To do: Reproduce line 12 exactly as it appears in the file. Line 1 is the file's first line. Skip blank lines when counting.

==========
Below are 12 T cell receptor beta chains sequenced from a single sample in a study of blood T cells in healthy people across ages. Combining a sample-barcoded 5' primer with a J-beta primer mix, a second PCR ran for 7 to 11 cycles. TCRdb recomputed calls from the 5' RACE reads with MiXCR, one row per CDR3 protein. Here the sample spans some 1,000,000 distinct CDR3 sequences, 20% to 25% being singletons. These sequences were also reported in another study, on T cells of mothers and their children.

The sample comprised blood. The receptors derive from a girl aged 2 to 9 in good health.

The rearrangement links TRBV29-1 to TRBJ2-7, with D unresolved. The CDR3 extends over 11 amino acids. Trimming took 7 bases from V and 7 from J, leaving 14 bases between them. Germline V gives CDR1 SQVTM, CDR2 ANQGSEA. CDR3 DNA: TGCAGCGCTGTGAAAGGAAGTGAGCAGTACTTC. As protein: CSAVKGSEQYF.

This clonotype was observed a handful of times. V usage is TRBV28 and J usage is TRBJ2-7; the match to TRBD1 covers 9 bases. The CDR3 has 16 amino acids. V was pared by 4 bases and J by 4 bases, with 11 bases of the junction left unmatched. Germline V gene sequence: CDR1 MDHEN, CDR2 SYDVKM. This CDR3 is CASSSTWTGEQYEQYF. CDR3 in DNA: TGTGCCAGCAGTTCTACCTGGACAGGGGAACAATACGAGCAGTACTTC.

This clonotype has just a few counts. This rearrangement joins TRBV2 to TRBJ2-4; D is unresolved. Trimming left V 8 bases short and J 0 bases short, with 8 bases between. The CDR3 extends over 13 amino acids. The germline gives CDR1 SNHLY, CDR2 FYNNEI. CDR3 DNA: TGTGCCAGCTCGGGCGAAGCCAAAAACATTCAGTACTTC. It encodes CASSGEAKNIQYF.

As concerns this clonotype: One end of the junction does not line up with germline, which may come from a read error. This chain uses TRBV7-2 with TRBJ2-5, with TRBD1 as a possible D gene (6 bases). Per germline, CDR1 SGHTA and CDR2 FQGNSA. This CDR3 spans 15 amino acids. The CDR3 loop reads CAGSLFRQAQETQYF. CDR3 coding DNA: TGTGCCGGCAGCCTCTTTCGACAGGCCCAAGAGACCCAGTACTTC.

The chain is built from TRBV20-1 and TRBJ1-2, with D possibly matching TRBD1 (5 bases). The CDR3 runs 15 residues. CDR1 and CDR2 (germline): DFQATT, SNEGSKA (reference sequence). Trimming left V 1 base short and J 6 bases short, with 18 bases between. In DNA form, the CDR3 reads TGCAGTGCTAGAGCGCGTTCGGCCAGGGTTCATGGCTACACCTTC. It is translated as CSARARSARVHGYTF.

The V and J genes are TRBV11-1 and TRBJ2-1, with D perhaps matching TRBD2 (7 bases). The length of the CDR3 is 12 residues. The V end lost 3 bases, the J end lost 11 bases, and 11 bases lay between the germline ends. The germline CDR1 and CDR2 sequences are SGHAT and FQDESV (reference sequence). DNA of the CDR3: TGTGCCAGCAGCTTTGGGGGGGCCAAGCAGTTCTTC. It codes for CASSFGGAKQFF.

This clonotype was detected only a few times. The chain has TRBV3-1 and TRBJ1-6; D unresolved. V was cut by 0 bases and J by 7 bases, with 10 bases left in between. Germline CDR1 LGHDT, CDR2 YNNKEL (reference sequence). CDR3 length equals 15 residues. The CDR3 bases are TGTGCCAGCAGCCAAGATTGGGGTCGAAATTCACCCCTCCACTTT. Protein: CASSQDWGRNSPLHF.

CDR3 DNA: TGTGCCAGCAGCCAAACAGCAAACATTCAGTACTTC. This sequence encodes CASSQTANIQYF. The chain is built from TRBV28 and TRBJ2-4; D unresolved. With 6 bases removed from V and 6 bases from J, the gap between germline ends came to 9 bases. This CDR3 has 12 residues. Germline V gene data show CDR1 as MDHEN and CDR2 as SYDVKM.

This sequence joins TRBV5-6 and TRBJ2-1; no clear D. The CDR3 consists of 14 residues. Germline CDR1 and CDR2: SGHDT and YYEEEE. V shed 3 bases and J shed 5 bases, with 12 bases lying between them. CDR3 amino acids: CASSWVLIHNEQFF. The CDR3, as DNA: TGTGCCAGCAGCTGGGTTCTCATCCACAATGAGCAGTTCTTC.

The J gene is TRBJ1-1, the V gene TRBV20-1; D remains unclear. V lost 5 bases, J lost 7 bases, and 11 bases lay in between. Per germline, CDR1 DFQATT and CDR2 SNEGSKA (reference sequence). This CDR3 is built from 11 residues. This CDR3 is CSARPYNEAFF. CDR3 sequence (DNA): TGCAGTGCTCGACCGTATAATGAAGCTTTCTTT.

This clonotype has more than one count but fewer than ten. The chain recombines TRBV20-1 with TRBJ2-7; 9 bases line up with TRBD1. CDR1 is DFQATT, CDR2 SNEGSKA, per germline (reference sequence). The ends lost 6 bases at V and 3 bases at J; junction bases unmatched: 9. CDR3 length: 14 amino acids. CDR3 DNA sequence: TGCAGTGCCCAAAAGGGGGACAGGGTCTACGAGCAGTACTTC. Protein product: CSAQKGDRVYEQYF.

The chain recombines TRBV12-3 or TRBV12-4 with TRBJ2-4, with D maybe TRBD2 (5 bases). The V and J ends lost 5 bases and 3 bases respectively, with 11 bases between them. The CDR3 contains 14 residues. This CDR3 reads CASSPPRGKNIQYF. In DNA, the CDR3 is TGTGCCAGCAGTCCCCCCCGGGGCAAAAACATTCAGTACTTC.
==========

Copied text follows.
The J gene is TRBJ1-1, the V gene TRBV20-1; D remains unclear. V lost 5 bases, J lost 7 bases, and 11 bases lay in between. Per germline, CDR1 DFQATT and CDR2 SNEGSKA (reference sequence). This CDR3 is built from 11 residues. This CDR3 is CSARPYNEAFF. CDR3 sequence (DNA): TGCAGTGCTCGACCGTATAATGAAGCTTTCTTT.